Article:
I was the first to enroll in the faculty exchange program. I started teaching at Behrend in January and will be here until August.

There is not much of a difference between the reasons for a student or a professor to go abroad: It is all about the experience. What is it like in another country? How are the students (I cannot tell much of a difference)? What is the approach to teaching (quite different)?

I am excited to be here and I have learned a lot from the students, from my fellow faculty members and from all the other people that I met at Behrend.

Currently we are working together on making the student exchange program viable. There are several departments in Rosenheim that match Behrend’s schools. We also have a School of Business and a School of Engineering and we also have a School of Business and Engineering. So I see a lot of opportunities for Behrend students to go to Rosenheim. Furthermore, we are exploring more possibilities for internships.

I am confident that this partnership will benefit both schools, and I am looking forward to greeting the first Behrend student at the University of Applied Sciences in Rosenheim.





TOEFL IBT is an acronym that stands for Internet based "test of English as a foreign language." I would suggest including TOEFL IBT type course for international business program students as a required course during their final term of foreign language preparation because I believe students should have some knowledge of that language before starting specific courses.

This is one of the best language courses able to familiarize students with the language in a very effective way. I would like to share my personal experience of perfecting my English skills with the help of TOEFL, which I think is a striking example demonstrating the successfulness of this course. Prior to coming to the United States, I did not have nearly enough skills to effectively communicate in English on an academic setting. Doing general English preparation for some time, and having obtained less than an intermediate level of knowledge, I would feel hopeless at times, thinking I would never reach the level to be able to communicate in English speaking environment with native professors, my peers and others. That’s not to say it’s not important to possess general knowledge of English, i.e. basic vocabulary, tenses, phrasal verbs and what not, but also continuously memorizing grammar rules and learning new words isn’t even nearly enough to carry out a daring initiative of studying in an English speaking country.

So, that’s when I decided to take up TOEFL. This prep course was a perfect tool as it armed me with upgraded knowledge in English in an academic context, prepared me for life on campus, and overall taught everything that an international student needs to know about the climate of American academic institutions. The test consists of four parts, aimed at developing all skills one needs to have to be able to freely communicate in the language: reading, listening, speaking and writing.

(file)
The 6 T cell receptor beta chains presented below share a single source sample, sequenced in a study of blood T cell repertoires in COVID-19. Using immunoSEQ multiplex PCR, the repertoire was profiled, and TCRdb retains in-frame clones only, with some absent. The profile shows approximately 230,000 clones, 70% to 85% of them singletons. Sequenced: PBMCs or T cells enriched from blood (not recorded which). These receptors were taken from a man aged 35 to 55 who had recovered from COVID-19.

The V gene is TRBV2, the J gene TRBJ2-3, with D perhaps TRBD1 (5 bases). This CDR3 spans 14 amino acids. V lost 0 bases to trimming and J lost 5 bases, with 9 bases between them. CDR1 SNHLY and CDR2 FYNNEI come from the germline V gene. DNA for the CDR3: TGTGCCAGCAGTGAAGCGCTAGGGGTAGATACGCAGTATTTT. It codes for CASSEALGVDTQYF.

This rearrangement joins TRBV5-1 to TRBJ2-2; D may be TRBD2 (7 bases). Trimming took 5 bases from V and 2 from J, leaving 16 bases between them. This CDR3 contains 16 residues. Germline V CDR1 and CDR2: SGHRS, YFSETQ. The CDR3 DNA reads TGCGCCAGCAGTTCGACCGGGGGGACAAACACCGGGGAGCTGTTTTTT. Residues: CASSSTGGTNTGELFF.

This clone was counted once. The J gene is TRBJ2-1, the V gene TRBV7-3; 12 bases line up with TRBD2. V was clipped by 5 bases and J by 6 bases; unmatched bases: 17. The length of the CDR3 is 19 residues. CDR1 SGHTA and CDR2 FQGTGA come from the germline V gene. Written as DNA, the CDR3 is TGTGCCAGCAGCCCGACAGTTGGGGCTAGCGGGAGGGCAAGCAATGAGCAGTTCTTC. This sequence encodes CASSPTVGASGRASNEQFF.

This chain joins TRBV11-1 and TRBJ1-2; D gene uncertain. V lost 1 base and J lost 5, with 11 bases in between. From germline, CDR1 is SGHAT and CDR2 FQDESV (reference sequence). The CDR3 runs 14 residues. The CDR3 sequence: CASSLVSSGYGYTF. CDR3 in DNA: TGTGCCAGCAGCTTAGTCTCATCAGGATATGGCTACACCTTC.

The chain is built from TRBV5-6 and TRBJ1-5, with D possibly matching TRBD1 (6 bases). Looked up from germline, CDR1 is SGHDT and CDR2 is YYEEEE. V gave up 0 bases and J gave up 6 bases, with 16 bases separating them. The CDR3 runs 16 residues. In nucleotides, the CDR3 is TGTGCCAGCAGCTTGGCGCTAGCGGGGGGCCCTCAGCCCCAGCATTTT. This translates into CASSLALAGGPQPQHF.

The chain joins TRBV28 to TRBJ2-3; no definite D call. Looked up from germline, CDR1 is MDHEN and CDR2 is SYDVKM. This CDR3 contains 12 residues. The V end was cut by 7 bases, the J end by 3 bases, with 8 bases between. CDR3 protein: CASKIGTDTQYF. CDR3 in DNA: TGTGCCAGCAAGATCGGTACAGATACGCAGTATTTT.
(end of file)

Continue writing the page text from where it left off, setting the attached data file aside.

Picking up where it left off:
Reading passages gave a wide range of complex vocabulary as well as develop logical reasoning and quick orientation skills. Being pressed with time limits, test takers need to answer a range of diverse multiple choice questions about very complex passages taken from academic texts taught in universities in the United States. The listening section consists of conversations, lectures, and discussions that students are required to listen to and then answer multiple choice questions about each passage they hear. Conversations are campus-based situations, usually including a student and a university employee, an academic adviser, librarian, administrative assistant, or a professor. Here, students are introduced to campus life, from dormitories and life with roommates to office hours, professors’ attendance policies, service encounters with university employees and so forth. Students coming from developing countries like mine often do not have any idea about office hours, university shuttle buses, different sport clubs, tutoring sessions through the library or online course catalogues, simply because our national universities’ educational systems significantly differ from what we encounter in the United States.

Almost all of the aforementioned things I learned came from TOEFL listening and speaking exercises. The lectures and discussions in the listening section give another privilege by preparing students to be ready to hear academic lectures in classroom setting and have no problems understanding the topics professors talk about. They prepare students to hear and understand fast academic lectures, get used to pronunciation and so on. Meanwhile, the speaking section of the test trains students to convey meaningful ideas in a very limited amount of time. It consists of six different tasks, the first two being independent tasks asking to talk about personal experience, and the rest integrated tasks ranging from campus-based situations to deep academic topics. Students are mainly asked to synthesize the information they read and heard within 45-60 seconds speaking time. This helps to develop the ability to think in English, as the time pressure is so pressing leaving no place to hesitate, instead of thinking in your language and then trying to translate and convey the answer; TOEFL has no time for this, it is "ruthless," impatient and requires a great amount of focus.